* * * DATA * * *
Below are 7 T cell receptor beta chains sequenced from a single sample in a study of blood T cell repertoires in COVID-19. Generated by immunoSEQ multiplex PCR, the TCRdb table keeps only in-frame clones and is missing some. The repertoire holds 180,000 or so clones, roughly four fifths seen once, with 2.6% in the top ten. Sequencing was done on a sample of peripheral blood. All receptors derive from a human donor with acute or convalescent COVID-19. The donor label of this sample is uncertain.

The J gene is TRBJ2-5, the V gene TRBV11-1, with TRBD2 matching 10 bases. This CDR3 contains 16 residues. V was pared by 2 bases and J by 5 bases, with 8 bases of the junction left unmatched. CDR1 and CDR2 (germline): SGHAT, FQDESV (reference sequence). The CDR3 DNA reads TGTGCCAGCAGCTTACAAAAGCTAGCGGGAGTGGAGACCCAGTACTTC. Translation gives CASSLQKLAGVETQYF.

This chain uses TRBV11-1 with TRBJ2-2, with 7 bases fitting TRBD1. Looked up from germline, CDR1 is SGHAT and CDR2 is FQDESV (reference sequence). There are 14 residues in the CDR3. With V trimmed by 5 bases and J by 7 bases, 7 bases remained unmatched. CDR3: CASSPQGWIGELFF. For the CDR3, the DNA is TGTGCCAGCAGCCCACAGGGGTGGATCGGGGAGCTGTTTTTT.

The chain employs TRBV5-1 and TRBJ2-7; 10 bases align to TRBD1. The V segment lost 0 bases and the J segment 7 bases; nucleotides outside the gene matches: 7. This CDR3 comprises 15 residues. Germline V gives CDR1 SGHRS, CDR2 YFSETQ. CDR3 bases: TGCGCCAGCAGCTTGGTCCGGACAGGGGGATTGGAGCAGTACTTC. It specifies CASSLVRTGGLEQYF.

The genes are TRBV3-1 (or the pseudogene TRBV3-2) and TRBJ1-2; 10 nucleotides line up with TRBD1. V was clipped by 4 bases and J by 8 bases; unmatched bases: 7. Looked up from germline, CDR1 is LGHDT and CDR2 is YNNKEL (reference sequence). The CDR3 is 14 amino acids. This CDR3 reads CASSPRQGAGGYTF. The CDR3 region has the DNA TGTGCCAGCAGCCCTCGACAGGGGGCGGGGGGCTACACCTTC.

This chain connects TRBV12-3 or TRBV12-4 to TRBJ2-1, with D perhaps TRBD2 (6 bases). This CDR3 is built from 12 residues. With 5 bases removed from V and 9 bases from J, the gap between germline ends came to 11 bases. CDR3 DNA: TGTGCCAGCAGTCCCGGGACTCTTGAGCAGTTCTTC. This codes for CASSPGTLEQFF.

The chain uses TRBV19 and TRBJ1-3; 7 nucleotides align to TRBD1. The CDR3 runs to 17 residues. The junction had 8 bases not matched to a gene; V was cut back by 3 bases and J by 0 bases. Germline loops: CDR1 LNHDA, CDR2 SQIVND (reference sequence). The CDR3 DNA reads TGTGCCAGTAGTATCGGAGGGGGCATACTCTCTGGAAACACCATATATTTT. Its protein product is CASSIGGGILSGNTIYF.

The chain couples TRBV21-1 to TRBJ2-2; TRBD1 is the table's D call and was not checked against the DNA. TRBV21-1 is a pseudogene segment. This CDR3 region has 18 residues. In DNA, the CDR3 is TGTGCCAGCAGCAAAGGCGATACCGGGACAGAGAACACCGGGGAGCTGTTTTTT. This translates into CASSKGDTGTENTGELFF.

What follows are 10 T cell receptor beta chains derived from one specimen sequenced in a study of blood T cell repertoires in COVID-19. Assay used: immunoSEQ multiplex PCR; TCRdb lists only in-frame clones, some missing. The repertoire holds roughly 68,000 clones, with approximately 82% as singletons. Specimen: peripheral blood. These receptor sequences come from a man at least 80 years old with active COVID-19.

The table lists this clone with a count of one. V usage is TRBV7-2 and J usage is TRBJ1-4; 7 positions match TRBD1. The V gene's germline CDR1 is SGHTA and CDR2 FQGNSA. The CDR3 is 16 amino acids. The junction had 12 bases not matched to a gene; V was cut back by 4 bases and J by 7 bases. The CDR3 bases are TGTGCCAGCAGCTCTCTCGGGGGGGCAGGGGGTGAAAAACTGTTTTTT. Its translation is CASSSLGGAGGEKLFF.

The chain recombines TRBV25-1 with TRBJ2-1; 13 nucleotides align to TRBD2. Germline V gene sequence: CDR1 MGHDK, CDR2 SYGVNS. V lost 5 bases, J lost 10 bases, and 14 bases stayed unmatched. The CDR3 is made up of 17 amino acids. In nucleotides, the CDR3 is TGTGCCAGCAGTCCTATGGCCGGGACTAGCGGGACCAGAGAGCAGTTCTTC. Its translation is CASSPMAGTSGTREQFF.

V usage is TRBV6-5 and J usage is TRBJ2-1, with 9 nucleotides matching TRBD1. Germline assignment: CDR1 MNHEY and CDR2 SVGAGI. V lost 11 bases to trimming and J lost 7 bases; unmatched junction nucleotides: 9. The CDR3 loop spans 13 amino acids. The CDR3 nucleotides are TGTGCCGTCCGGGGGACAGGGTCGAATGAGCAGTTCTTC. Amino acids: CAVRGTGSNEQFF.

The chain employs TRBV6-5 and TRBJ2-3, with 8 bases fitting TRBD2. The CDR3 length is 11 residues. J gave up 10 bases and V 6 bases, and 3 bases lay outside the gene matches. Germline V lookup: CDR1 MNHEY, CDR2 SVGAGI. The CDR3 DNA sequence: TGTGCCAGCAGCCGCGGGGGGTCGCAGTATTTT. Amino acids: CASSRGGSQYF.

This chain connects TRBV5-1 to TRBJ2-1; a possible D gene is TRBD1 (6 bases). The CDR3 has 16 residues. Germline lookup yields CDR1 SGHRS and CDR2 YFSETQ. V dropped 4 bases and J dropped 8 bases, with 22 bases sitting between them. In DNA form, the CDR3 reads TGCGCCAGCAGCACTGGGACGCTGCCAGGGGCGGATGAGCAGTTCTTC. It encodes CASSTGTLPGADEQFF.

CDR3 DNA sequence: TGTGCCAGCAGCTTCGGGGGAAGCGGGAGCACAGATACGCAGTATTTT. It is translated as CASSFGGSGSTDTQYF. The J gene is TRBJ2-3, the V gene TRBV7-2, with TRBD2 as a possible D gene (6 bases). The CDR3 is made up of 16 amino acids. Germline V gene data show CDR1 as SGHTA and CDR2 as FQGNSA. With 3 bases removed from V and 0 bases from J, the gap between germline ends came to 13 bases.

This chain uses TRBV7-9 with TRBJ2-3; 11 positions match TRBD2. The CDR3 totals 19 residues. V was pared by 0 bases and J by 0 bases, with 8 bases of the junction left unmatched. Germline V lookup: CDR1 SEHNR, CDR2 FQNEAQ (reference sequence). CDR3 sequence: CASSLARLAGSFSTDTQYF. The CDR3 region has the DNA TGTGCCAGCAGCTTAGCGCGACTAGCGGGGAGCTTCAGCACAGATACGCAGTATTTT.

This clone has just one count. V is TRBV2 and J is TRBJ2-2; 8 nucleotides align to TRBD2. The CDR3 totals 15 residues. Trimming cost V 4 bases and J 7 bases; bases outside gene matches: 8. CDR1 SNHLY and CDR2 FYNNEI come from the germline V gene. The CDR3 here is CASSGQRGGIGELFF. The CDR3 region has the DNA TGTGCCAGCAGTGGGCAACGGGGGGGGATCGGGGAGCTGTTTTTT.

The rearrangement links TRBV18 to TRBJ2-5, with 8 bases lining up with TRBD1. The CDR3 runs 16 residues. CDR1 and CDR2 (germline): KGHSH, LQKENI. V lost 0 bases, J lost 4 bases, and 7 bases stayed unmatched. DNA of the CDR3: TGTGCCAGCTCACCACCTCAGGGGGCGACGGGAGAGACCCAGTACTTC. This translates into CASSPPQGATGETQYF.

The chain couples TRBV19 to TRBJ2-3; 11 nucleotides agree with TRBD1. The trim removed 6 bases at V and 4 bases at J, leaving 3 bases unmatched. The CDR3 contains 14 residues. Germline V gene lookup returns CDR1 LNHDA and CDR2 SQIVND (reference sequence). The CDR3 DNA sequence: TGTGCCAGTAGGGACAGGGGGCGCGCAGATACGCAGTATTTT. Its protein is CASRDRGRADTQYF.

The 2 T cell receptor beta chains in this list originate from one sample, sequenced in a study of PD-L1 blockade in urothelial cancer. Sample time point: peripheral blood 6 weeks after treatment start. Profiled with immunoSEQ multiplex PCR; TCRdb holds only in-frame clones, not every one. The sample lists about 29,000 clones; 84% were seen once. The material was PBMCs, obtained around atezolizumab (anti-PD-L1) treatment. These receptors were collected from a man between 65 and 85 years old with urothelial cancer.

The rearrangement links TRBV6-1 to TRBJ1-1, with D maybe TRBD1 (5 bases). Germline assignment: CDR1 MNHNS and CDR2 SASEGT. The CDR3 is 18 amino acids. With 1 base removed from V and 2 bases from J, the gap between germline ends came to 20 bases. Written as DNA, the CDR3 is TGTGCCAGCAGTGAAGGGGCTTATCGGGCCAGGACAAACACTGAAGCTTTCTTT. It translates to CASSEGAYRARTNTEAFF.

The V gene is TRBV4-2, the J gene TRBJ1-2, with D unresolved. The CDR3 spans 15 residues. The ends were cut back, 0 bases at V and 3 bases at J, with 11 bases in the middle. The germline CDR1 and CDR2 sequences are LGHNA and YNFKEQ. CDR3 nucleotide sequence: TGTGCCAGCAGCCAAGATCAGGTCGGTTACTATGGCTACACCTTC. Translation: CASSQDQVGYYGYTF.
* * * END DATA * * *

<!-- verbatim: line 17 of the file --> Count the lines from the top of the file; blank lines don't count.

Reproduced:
This clone has just one count. V is TRBV2 and J is TRBJ2-2; 8 nucleotides align to TRBD2. The CDR3 totals 15 residues. Trimming cost V 4 bases and J 7 bases; bases outside gene matches: 8. CDR1 SNHLY and CDR2 FYNNEI come from the germline V gene. The CDR3 here is CASSGQRGGIGELFF. The CDR3 region has the DNA TGTGCCAGCAGTGGGCAACGGGGGGGGATCGGGGAGCTGTTTTTT.